Thursday, August 4, 2011
From the Archives: Angela Hunt's The Awakening
(This review was originally written several years ago and posted on a website that is now defunct. It was one of the first books I read by Angela Hunt, and she quickly became one of my favorite authors!)
The Awakening is billed as "A Novel of Discovery," and Hunt herself calls it "a modern-day parable." But although the symbolism is apparent, and becomes even clearer on reflection after reading the book, it's never heavy-handed.
What carries the reader along is the essential quality of any good fiction book--it's all about the story. And it so captivated me that I read the book in one afternoon, simply unable to put it down.
It's the story of Aurora Rose Norquest, whose mother has just died after ten years of Aurora nursing her through the ravages of Alzheimer's.
Although we never meet Mary Elizabeth Norquest in the present, she's a formidable figure in Aurora's past. Patrician, elegant, loving but ultimately cruel, she is the driving force behind Aurora's hermit-like existence, and the constant spectre in the dreams that terrify and paralyze Aurora.
Hovering in the background of her memory is Aurora's father--a famous novelist who is vilified by her mother as unfaithful and unloving, having apparently abandoned Mary Elizabeth and Aurora many years ago for a mistress in England.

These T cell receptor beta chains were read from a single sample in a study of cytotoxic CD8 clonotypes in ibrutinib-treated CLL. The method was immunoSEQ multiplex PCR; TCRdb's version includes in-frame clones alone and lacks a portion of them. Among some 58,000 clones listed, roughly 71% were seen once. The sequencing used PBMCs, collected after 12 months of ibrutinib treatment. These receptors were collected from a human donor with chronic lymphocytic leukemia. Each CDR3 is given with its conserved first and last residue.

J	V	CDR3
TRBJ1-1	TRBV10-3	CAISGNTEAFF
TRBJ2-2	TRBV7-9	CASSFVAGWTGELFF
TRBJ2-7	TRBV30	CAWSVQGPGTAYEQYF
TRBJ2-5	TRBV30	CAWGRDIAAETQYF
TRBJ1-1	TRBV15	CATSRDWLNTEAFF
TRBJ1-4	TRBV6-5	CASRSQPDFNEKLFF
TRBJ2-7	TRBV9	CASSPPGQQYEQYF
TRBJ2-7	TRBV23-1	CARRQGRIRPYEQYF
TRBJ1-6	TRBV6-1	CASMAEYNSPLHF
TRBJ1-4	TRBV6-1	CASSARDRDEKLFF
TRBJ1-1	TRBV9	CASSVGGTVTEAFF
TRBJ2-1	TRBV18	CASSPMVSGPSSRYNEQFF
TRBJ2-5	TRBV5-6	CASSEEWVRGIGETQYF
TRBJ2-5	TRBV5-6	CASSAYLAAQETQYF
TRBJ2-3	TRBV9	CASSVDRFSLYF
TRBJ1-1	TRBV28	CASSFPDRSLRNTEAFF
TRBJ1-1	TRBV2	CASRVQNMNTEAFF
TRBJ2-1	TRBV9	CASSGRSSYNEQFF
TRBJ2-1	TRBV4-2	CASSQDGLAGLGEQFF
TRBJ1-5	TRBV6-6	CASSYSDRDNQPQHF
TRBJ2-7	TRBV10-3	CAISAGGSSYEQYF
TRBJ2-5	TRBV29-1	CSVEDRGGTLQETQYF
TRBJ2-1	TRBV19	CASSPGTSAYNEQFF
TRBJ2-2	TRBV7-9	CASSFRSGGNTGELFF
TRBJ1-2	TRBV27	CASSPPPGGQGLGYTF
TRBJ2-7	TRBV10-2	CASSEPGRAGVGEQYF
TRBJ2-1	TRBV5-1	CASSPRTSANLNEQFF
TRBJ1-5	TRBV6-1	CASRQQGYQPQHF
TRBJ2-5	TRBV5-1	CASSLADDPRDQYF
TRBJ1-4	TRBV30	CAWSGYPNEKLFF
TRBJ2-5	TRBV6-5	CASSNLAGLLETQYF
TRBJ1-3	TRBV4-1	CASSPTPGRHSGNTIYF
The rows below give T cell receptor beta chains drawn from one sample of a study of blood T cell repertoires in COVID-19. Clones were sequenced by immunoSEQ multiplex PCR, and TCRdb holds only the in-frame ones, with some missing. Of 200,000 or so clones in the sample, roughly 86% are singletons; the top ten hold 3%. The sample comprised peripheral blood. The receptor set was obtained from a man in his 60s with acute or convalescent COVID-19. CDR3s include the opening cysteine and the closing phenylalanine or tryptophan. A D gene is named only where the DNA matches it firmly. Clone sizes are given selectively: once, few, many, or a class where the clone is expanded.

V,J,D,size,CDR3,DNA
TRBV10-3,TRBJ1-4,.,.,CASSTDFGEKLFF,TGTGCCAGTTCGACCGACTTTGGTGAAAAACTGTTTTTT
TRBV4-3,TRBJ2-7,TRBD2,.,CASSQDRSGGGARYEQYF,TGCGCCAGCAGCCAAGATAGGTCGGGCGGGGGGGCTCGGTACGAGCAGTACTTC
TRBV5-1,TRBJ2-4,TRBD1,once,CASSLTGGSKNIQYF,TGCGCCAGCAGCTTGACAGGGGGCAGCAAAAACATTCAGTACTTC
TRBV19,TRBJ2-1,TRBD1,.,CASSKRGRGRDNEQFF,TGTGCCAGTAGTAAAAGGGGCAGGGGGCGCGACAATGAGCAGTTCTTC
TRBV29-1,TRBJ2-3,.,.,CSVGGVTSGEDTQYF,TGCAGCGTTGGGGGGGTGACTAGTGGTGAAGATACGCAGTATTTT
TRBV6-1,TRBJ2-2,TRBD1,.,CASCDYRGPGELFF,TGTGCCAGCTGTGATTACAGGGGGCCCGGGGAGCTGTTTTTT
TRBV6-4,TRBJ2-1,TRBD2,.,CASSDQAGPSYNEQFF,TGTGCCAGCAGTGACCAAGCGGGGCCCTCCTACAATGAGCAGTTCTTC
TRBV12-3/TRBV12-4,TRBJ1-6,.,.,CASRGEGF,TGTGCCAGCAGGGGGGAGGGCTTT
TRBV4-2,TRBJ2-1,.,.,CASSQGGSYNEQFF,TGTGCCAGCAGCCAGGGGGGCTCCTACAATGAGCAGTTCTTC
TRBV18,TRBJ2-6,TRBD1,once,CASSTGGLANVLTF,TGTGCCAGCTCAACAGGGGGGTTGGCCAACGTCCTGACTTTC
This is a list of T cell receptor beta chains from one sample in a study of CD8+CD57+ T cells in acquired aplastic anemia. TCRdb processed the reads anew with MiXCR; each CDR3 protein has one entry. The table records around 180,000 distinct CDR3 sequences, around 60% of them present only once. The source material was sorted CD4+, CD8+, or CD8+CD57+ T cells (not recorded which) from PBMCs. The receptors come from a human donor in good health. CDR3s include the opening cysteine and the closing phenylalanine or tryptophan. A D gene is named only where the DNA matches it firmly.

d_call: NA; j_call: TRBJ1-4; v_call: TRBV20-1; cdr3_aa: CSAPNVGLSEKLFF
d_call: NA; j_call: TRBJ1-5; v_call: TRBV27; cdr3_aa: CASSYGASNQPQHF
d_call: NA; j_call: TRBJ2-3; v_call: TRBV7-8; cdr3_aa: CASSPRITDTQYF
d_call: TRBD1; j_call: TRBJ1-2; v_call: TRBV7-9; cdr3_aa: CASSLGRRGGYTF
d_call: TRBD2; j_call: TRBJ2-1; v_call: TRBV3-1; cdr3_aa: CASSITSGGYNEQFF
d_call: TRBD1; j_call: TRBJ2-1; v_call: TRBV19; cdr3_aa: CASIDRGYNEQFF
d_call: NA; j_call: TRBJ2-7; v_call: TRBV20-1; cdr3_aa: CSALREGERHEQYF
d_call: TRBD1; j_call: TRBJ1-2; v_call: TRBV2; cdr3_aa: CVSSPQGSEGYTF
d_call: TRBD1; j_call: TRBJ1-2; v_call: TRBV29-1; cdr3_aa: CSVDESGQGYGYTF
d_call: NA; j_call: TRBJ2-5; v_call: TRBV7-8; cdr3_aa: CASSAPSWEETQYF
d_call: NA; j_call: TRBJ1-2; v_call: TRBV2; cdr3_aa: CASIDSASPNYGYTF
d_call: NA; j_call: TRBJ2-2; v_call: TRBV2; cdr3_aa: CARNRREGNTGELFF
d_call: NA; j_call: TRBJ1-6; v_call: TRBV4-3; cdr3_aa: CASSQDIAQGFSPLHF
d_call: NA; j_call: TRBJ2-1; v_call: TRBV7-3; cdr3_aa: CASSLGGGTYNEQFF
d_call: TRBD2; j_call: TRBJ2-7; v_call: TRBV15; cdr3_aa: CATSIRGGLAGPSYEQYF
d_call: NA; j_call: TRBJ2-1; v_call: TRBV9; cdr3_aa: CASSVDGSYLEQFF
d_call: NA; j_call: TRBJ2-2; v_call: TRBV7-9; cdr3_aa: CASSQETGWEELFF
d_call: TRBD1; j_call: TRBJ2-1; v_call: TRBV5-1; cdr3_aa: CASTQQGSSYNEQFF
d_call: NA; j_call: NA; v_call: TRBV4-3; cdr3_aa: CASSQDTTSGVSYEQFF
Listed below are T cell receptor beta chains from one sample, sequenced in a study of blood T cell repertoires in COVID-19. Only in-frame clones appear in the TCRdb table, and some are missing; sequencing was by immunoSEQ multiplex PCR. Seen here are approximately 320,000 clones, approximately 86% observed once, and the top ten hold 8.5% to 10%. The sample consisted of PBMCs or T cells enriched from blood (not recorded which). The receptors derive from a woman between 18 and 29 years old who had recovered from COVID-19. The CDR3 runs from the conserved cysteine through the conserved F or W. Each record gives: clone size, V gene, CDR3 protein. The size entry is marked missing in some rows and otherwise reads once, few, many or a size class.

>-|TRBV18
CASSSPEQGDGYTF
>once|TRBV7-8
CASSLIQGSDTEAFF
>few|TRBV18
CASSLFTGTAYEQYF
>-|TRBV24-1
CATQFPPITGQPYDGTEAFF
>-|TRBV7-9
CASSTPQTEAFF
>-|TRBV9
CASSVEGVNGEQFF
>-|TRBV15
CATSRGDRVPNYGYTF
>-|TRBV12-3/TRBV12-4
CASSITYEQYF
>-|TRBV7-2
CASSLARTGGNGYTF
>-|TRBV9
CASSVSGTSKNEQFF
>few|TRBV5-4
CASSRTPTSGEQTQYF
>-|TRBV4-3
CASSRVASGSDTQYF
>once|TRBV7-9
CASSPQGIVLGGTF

But Aurora can't stop thinking about her father and hungering for a connection with him--a possibility that becomes even more tempting when she learns that he may be seeking her out as well.
A new neighbor--a kind and eligible male neighbor at that---shows up to nudge Aurora out of her agoraphobic existence. But at the same time, Aurora's mother's longtime best friend, Aunt Clara, seems to be pushing to keep Aurora cloistered and alone.
Aurora's gradual blossoming under the nurturing friendship of Phil Cannon, as well as her persistent longing for her absent father even as she battles the demons that fill her dreams, makes for fascinating reading.
Angela Hunt draws us into the haven of Aurora's Manhattan apartment to the point that we feel we are with her there, shivering after a nightmare or making tentative steps toward a new and abundant life.
As I said, it's only on deeper reflection--and with the help of an interview with the author at the end of the book--that we truly appreciate the symbolism and the parable qualities of the story.
And that's when we can truly rejoice in our own abundant life and incredible relationship we as Christians can enjoy with our own Father.